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Holland On Perverseness

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"What on earth did lio do thál for ?" "The Lord only knowi, I don't; bul I've a strong sunpicion 't'was just to be O3ürary." Such wero tlíe fragmenta of fi conversation tlmt tsaughl oor car the otber day. Wliüo pondern; them, wc stumbld upon Hollund's " Lessori of Life " entitled " Perverseiu:s--," and t eeefna to us so oapitally to teil wliy "he" did " that," and wliy many otbwfl have done similar tbings, thut wo tliink it entitled toareprint, particularly, au tbo question "what on earth did he do it for r" muy have nterroguted other eurs than ours and those of tlie particular persOQ to whoin it was addreseed. ITndor the houd of " Pervorseness " saya Holland : - It seems to me thnt thcre is a groat deal ot human nature ín a pig, or thnt tliere is a great deal of pig in human nnturo. I find myself al w aya syinpathiziog with a pig that wishes to go in un opposite direction to that iti which its owner would drive it. It would be a stifficient reason lor me to desire to go öastwttrd, that i man was bt-hind me, wilh an oath in his inouth and a very heavy boot on his foot, endeavoring to drive me westward. We are jealoua of our freedom. We natorallj rise in opposition to a will that undertukes to oomrouod our movements. 'J'hi it) not the reeult of edu catión at all; ii is pure human nature. Command achild - who.shall be only old enoogh to onderstand you - to;e!rain ír:ra a special aot, and yon excite in hifi heart a deeire to do that act ; and he wil] have, nite times in ten, no reason lor liis de sire to do it butyour commund thatlie ghall nol. Thö youngegt human rouI that hus a will at all, takes the fïrst occasion lo declare its independenoe. . At starting, [ must give pcrvorsenesa a somewbat broader moaning than that thus far ndicated. I will saythat that perron is really perverse vvho, fröm vanity, or jrido of opinión and will, o;lualice, or any mean uonmderation, refusos to yicld his conduct uid l:imïelf to those motiven and nflueneea which hia reason and conneienoe i'ecognize to be pure and good nnd truo. - In its least aggravated form, perhaps, we find it among lovers. Vvromen will someti.nes persistingly ignore a passion which thej' know hna taken full possession of them, and grieve the heart that loves them by a coldoess and snee which thoy do not ieel at all. - Rather tlia'i aekoowledge their affecli.m tbr fine wboselosa ivtmld kill thern, Dr, what woiikl be thu name thing, kill Lbe world for tbem, they have lied, grown isiL-k, and nearly insano. Tbia is a porverseness very uncotnmoQ. - Sometimes lovers have been very ton der and devoted aó long as a doubt of uhiinate mutual poeseesion remained to g-ive rast to poaeession, bat the raoinent this tloubt lias been removed, one or tlie olher has become incomprehcnsibly indifferent. I have noliced tliat very fow naftrried pairs nre matuhea in the matter of wartnth and expression of p ssifn betwfon the partksa. Tlie tnan vill bu all devoüon and tenderneisa - brimming with expregsions of qfieotion and exhibiüoN.s of fondoess, and the woman uil coolnes3 and pasivity, or (which is much more cominon) the woman vvill be active in expression, lavishing caressea and tendérnosles upon a man whovery possibly grows harder nnd coldor wi h every delicate proof that the wholo we'alth of his wiie1.-? nature is pourud at his feet, as 8 Ubation upon an altar. [t is herp that we Poe somo of tlie etrangest oasea of perversión that it ia wssible to conceive. I know raen wlio aio not bad men - who,I snpposo. ■eallv love and ri tpeot their wivos; and wbo would dony thcr.selves even to leroisni, to give theni the comforts and axuriea of life, vet who tind themse ves moved to rejeot with poorlycovered scorn, ai'd ulmost to reaent, tlie varied expressiona of affeetion to which those wivos give uttranoe. I ;nmv wivée who long to pour their noarts into the hearts of their husbands, and lo get sjmpathetïo and fit response, bnt who are never allowed to do it. Tbey lived n constrained, cuppressed unsatisfied life. Théy absolutflv pide for the privilege oí íaying n-hat they feel, [n all love'a languages", toward rineñ who love them, but who grow hardqr ui;h évery warm, invading breath. A shower that purities the atmospbóre, and relVoshes tho f;ice oí heíiven itself, BOure cv;un, jirt as toveí BWttétest oxuressions soura tbert ] have known wives tó walk through Buch exporiencea D8 tliis into a coniJitíon oí abject slavery' ; to waate their afiectioQ without return, until they havo become poór, ánd spirítleas, and menn I bave known ihem tolobetheir vill; to become ilie mero depcndebt mistresseaoí their husbands; to bu creoping cravens in dwelliuys' vvhere it fthould bu their privilege to move as rodient rjueens. I huve known them tbrown back upon thomsclvcp, until they have become bitter railers against their busbands ; uncomfortablo obrnpaniooa ; openly and shamalessly flouting their aflfoction. I do oot know wliat to make of tho pefvevseoess which indu man to repel the advancee of a höart which worehipí him, and to become hard and tyrannical in tho deree by vvhiiih that "hcart eenks lo expresa itfi affeotion íor him. Thcre are husbandí who would tako tlio deelaration that they do not love their wivea as an in8nlt, yet wlio hold tlio woman who Weí them in fear and restraint thro' their whcle Ufe. I know vvives who move abont their houses with a trembling regard tn the mnods and notions of their husbanda ; wives wlio Ikivg no nioro Ifiwly thnn elaves, who never ppend a cent oí money without a feelng of guilt, and who nover give nn order about tho house without the same doubt of their ünthoriiy thnt they would hfcvo if tlioy ware only housekeepers, wnployed at t very eennoini cal salary. I c:in think of no prop r puniebmenl tor-euch husbunds except daily dacking in a horSé-potíd, until reformalion-. Yet these ast;rs are so uneonaoiotu of their detes'.abie habits of feelipg and liiu, ttiat, probably, no one of them who reada thïs will think that I mean him, but wil! wonde where ï have livtd to Ifell in with snel outlandish people. Tho most precious possession tha ever comes to a man in this work is a woman'a heart. Why som graoelul and mo?t aimiable women whom I know wül poraist in loVing soino uien whom I nlso know, s more than I kimw. I wil] not. cali their lorè :in axhibition of pervemenoss, tbongh itlookt like it; bulthat men v.itii tbesa ricb, swoet bearts in tbeir hands, grow sour and snappish, and surly and tyrannïcal and exaeting is the most accounlablj thing in tiicworld. If :i [)ig wül not iillow hirnself to ba dnven, ho will foÜow a mmi who offers bitr. coni, and ho wül eat tbe com, even thougb ho puts his fuut in the trough ; bnt there nre men, some of tliem of Christian prof 9iong, who tako evory tenderness tbeir wives briog them, and every expranion of affoo;ion, and evory service, and every yearninwyrhpailiy, andtrwnple them mider feot witii out tasting tbem, and without a look of gnititude in their eyes. Hard, cold, thin-blooded, white livered, contomptiblo curinudgemiH ; they think their vvives weak and foollsh, and thöin selvas wise and dignified ! I hvg my readers to assist me indespising them. T do not fee] ndoquato to lbo tak of doin them justice. Of the perversenoss oí partisancbip in politics much is writtun, and my pen nued not dip intoit ; but therois a perverseness exhibited hy Christian churchea in their quarrels that shou'd be exposetl and discuised, becau.-u some peoplo have an irnpreswion that it may poesibly be piety. "For dum aquzz!e read permanence," fuiid an editor, oorrecting a tyographical error that had found its ivay into his journal. It aiiems ia itraoga that perversenem should bü mi-;takün for piety, a that "permaaence" ahould be mistaken tor "dum Bquizzle," but I believe jt often is. Let some little c.mse of diaturbance arise; and become active in a church, and it is astonishing how both partios go to work and pray over it. The pastor, pürbaps, has said oometbing on tho subjeut of laverj', of iio uot preach doctrine epongh, or lia preacbea the wrong sort of doctrine, or hu does notvisit the people eaougb, or thero is " a row" about the singing, or about a chango in the hyrnn-booka, or about repairiag the church, or liuviüg an orgun, or something or othor, and etraightway sidos are taken, and the wüls of bot!) parties get rotised. - It i.s so:;:.tinius laugttablo - t would alwava bc, onlv that it i.s too Bad - to seo how quickly both parties grow perverse. It would seem, as tho strito waxes hot, that tlie g'ory oí God M ever po mnc.h in hearts au now, Tbey iray with fervor, they are constant ia beir public religieus duties, they pass hrough the most scrnpulous solf-exmination, and Ihey fighl on to tlie bitoi' end; believing I mpopse, tbat they ire really dniog God's servioe, when hey aru only gralif'ying Iherr ovvu per■erae wills. Churches havo boen ruiued, or divilod, or crippled in their power, by a atuse oí qunrrel too insignifioant to enjage tho raio ds of sensible woKdly nen for nu hour. I hnve baard it suid bat churcli quarrels are the most vioent of all quarreli, because religious eelings are the Btrongest teeoling rf mr nature. I confess that I do not ;ue ihu foreo of this statement, for it loos not nppear to tne that religiou eolings have muuli to do with these juarrels. I can mach moro eastly se ,vhy ;t!l personal difterenoes ihoiíld be i Ij usted jeaooubly in a ctmroli, for .iiere it is eupposed thal tho iadividunl iviii is gubordinotod to the cause of re igioD and the general go.ud. The real ansie of tho bittorness of chorcfa qimr■ols is woman. There aro no oLhers sxcept [wigbwhood quorrel v.ill at once L)e recogoizad as more like a ohuruh thap imy other. Woroen hr.vo ttrong reelihgs, are attracled or repulsed through through their sensibilititvíonueivo keen likesi ind disiikoti, du not stop to reason, and aro, oí eoiirso, the readieet and most devoied partíanos. - If the mouibs of tho women ( Di:!v lus smothered in a ehurch quarrol. it would bo sottled muoti eánier. Of all the perverse urentmvs in this woild, a woman who has thoroughly opnamitted herself to any man, or any cause, is the loast tractuble and reasonábio. - I hopo ihis statement v.ill not offend niy Bweat lViends, beoauaa it is ao tnie that I cannot oooscientiouclf retraut it. Perverseüess ii a sign of waaknegs - nay, an element of weaknoss - ín man or woman. It is no legitímate part oí' a trne character. T.n gwuarous, outspoken man, who s not afiaid to show h'nnself, and what there is in hiro, who cares m'cire about the righ't way than hiti way, who thiMws away an old hal., the moment ho finds it is v.orlhloss, and who gooU-naturiidly allows the friutjons of society to straighten out all the kinks there are in hira, is tho strong man alvvays, and always the one whom men love Pefverreneas is really moral Btrttbnmut, and I am hocked to think what a multitude of quint-ej'ej souls there will be, when vo come to look into one another's ices in tho ' undress of iramortaly." . - fuw - 1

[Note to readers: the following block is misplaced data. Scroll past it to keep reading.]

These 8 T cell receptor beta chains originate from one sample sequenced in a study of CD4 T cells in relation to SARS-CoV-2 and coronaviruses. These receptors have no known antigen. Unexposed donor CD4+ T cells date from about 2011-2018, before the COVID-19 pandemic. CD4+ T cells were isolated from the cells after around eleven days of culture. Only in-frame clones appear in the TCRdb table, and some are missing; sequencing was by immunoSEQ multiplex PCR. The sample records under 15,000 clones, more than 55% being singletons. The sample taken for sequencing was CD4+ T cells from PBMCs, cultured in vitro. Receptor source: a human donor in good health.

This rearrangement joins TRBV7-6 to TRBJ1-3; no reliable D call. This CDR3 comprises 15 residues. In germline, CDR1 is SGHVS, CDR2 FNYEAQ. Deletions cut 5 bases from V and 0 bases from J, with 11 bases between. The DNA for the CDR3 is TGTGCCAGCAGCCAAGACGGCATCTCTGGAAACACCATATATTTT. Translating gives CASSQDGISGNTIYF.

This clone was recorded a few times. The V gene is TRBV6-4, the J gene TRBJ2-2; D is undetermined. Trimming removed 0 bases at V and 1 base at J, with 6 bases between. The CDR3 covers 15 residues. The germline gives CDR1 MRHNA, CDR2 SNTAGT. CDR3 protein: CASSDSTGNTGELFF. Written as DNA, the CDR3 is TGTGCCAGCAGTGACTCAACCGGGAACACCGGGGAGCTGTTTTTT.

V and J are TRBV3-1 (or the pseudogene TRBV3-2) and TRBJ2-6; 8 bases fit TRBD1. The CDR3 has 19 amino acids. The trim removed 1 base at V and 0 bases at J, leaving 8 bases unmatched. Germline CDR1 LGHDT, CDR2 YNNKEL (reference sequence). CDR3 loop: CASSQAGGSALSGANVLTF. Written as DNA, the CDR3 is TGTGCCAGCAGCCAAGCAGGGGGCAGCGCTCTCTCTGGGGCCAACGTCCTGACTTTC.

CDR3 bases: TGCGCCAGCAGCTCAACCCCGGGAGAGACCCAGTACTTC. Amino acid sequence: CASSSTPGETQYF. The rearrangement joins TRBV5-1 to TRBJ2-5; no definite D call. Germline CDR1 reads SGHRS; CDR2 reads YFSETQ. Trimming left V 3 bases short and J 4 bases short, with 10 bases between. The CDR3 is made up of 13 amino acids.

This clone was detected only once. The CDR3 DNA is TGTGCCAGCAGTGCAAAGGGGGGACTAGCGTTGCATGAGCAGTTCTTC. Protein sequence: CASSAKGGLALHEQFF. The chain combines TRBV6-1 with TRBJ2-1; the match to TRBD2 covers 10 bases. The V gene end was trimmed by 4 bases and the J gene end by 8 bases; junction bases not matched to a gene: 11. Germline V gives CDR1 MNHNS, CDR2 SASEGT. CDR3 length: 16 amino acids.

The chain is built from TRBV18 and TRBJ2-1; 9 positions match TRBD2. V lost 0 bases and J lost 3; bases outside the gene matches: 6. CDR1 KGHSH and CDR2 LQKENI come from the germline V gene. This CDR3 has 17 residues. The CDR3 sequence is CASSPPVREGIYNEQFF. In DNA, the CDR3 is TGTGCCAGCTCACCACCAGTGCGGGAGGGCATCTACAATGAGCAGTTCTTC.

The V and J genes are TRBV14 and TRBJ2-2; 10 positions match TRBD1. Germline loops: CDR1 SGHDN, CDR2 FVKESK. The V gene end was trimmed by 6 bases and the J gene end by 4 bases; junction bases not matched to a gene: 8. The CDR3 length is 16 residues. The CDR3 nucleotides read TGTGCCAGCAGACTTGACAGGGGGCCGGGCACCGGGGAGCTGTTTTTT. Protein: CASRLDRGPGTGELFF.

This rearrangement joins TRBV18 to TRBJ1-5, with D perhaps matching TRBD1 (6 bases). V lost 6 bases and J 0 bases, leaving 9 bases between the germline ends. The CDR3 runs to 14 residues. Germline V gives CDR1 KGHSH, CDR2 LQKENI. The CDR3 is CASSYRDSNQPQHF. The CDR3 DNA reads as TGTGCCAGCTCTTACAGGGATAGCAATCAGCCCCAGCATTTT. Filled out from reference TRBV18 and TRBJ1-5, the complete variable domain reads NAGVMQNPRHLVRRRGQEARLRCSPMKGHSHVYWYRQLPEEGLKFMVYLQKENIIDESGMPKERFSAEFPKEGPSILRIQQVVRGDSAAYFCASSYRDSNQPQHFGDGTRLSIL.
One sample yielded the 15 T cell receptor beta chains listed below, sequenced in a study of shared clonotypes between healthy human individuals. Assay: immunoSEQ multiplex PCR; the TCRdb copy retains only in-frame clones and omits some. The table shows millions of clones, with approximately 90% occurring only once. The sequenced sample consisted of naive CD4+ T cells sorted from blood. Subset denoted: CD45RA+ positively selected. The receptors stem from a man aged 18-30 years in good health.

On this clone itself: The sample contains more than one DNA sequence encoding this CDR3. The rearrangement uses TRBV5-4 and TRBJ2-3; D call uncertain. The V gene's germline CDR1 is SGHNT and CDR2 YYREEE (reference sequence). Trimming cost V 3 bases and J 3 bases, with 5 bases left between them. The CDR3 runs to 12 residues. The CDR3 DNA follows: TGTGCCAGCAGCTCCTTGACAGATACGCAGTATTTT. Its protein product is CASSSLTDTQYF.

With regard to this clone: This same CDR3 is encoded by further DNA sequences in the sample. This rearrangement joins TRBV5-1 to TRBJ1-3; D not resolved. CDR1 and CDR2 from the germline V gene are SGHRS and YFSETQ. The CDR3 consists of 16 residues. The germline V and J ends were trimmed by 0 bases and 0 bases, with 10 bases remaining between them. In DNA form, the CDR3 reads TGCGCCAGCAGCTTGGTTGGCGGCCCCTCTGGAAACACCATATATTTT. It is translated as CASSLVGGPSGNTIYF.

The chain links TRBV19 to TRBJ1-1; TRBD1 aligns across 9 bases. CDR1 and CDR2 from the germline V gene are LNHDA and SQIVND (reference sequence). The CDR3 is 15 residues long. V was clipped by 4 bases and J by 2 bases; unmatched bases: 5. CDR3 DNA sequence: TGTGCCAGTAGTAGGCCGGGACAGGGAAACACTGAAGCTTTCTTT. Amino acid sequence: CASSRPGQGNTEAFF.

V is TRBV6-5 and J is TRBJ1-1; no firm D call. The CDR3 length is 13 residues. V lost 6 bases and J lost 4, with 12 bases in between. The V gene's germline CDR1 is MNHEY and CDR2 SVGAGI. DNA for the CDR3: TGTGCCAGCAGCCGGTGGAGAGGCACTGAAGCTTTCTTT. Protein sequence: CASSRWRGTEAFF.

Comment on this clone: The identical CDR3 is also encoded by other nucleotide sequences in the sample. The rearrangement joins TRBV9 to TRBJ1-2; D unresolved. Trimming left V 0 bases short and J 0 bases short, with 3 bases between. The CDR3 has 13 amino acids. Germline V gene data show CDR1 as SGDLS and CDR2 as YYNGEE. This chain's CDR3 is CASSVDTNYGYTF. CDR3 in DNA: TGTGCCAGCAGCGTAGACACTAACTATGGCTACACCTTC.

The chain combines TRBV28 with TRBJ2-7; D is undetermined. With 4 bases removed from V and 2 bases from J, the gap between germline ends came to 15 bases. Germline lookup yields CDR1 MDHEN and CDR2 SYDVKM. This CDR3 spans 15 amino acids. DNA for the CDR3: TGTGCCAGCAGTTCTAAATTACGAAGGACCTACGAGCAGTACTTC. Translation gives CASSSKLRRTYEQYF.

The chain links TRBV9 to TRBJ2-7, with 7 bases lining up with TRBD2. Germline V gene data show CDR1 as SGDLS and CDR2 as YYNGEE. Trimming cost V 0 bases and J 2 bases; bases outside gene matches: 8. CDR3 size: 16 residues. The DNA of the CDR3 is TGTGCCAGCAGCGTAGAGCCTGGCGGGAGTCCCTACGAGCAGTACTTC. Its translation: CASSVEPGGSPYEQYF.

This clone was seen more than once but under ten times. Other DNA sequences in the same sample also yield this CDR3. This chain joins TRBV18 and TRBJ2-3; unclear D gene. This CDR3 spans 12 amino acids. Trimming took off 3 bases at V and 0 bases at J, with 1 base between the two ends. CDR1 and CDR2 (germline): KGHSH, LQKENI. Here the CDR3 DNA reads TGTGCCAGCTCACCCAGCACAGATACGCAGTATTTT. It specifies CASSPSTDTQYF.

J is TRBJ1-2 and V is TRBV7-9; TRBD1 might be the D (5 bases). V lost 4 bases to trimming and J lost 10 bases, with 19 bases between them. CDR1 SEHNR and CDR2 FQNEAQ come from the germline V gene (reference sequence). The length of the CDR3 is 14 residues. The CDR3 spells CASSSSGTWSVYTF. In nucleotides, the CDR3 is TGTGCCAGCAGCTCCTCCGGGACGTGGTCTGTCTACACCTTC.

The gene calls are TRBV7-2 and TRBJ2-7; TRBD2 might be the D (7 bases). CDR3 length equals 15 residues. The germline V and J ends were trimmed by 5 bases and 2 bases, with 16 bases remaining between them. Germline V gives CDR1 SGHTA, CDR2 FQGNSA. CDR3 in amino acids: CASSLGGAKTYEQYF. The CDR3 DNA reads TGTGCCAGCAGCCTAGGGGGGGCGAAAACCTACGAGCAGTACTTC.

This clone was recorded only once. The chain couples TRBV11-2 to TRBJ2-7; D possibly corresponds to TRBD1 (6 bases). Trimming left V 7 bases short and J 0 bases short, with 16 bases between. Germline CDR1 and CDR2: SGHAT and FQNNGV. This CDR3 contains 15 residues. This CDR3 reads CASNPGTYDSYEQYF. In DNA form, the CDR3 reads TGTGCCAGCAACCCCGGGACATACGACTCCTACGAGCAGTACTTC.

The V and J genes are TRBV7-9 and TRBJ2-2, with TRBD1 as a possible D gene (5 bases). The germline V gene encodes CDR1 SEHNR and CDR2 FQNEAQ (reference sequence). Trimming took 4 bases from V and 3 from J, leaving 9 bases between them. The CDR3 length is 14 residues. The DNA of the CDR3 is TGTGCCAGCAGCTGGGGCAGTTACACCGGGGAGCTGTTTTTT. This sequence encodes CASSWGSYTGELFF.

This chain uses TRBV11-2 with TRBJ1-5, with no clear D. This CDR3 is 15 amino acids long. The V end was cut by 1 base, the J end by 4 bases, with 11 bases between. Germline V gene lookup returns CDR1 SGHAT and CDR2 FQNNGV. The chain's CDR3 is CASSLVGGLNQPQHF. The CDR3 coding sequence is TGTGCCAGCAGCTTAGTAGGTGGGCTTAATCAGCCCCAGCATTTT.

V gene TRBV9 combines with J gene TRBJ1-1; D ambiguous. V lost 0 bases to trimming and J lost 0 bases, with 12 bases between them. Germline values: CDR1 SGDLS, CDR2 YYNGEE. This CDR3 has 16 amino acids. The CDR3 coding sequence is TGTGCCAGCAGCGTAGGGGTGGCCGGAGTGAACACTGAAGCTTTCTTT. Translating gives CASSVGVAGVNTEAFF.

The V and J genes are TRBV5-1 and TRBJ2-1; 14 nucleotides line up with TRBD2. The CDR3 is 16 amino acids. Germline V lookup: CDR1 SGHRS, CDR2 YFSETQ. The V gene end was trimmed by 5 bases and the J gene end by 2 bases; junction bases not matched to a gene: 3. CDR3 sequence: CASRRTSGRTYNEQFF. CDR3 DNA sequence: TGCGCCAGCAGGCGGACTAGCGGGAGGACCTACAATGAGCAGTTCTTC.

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Michigan Argus